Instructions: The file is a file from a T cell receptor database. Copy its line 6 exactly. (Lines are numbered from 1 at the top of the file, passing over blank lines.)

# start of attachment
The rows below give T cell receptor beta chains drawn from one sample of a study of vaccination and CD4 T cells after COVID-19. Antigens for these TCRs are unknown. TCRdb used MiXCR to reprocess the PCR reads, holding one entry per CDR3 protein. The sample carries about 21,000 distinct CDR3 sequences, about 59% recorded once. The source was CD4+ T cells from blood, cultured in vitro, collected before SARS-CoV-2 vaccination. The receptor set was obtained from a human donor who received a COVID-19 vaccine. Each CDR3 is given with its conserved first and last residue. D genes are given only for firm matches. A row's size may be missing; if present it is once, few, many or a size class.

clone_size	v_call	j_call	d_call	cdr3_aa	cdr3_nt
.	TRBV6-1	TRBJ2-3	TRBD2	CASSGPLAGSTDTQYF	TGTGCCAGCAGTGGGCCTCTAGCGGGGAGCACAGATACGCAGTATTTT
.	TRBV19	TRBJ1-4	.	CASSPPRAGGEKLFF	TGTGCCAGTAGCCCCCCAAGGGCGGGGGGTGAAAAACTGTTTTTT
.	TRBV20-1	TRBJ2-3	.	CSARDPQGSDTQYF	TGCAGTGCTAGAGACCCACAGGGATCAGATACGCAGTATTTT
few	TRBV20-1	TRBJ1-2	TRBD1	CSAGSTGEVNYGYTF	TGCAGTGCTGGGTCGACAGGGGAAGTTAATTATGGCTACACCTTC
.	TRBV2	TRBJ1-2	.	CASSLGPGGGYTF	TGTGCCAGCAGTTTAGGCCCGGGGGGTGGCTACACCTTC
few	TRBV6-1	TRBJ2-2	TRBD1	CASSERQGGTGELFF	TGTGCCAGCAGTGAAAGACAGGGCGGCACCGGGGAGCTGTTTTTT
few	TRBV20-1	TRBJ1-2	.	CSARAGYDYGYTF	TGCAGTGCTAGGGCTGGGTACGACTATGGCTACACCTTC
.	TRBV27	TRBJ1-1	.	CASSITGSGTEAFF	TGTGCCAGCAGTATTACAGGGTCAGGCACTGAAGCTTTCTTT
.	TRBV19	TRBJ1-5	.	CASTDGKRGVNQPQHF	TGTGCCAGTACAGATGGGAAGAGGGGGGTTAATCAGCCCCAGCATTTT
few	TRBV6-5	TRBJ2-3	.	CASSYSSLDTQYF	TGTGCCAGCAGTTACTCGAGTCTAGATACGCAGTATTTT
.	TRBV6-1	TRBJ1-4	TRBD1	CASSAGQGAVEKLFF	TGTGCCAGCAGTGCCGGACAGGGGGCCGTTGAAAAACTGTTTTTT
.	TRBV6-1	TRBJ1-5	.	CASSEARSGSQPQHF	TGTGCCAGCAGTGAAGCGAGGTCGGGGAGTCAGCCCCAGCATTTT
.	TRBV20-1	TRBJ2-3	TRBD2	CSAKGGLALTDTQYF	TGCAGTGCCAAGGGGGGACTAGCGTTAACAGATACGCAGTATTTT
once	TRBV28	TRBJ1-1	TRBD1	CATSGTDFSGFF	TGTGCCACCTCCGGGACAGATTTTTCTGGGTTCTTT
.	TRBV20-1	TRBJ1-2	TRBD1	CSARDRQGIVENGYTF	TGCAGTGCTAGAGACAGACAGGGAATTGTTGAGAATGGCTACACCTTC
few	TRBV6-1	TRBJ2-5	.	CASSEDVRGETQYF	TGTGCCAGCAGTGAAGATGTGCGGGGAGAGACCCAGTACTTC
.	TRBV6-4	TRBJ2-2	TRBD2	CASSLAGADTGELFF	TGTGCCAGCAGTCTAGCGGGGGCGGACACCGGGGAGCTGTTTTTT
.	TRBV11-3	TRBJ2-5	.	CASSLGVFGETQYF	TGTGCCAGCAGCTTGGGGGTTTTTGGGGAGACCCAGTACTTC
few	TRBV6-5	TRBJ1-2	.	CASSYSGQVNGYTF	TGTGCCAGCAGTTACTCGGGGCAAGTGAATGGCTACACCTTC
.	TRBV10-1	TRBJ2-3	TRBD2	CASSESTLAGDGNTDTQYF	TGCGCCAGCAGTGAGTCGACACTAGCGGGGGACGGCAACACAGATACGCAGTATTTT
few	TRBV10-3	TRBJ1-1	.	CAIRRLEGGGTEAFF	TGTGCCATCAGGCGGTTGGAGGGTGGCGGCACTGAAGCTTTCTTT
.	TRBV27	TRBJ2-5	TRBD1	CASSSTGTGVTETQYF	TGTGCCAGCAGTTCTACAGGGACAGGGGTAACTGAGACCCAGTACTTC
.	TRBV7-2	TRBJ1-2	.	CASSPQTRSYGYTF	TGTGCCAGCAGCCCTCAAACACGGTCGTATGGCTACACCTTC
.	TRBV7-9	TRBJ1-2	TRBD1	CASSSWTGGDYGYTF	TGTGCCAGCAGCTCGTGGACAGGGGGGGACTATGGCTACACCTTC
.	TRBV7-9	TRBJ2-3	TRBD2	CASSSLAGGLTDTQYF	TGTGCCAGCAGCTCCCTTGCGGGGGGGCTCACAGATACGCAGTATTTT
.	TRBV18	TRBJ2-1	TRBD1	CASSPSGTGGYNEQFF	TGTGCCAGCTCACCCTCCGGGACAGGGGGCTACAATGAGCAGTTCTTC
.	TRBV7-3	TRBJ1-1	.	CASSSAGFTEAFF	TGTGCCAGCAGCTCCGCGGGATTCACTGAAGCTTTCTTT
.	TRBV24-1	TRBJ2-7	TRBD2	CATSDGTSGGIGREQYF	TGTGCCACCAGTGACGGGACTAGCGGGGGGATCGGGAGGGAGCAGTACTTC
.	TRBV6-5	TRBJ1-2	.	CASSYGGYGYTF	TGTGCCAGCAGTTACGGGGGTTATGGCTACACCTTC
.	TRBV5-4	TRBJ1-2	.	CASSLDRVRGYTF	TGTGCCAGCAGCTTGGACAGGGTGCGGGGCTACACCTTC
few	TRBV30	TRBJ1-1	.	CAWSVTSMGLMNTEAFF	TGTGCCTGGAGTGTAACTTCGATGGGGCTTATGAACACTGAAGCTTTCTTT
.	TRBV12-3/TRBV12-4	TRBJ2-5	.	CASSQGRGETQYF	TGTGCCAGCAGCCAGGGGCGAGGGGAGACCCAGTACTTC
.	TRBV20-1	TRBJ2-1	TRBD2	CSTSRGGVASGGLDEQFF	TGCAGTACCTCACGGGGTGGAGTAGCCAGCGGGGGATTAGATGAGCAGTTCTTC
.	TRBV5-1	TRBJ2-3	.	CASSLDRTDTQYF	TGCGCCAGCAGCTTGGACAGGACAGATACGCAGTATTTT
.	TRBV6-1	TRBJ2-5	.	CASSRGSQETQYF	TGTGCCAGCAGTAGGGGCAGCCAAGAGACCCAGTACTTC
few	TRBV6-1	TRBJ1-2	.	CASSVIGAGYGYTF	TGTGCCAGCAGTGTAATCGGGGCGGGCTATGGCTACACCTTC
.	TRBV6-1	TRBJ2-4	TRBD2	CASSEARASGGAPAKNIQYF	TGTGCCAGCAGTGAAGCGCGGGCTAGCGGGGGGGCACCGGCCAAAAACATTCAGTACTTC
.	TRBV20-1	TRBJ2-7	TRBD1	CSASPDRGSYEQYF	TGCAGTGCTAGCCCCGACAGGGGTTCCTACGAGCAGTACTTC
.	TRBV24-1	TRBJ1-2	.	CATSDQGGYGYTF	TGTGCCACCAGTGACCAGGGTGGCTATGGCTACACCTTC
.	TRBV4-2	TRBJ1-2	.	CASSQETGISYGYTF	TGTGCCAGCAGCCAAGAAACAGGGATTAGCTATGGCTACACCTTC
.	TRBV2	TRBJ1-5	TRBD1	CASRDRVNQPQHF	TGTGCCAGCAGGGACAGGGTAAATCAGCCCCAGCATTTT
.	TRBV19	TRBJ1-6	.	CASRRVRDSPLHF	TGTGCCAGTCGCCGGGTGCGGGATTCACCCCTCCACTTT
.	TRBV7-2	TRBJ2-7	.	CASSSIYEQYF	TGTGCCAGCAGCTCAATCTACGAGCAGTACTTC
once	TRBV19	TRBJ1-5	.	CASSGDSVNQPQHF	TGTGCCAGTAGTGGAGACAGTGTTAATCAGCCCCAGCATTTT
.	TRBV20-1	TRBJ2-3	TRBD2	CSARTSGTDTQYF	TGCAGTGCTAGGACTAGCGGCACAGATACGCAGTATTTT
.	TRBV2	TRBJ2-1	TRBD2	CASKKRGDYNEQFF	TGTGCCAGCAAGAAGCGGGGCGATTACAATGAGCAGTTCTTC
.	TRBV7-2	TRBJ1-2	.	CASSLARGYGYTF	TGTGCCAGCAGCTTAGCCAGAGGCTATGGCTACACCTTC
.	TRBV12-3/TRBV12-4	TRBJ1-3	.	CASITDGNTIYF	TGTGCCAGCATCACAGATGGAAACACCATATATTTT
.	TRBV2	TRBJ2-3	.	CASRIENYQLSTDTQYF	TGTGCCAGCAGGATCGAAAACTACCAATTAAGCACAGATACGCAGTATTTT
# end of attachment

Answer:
few	TRBV20-1	TRBJ1-2	TRBD1	CSAGSTGEVNYGYTF	TGCAGTGCTGGGTCGACAGGGGAAGTTAATTATGGCTACACCTTC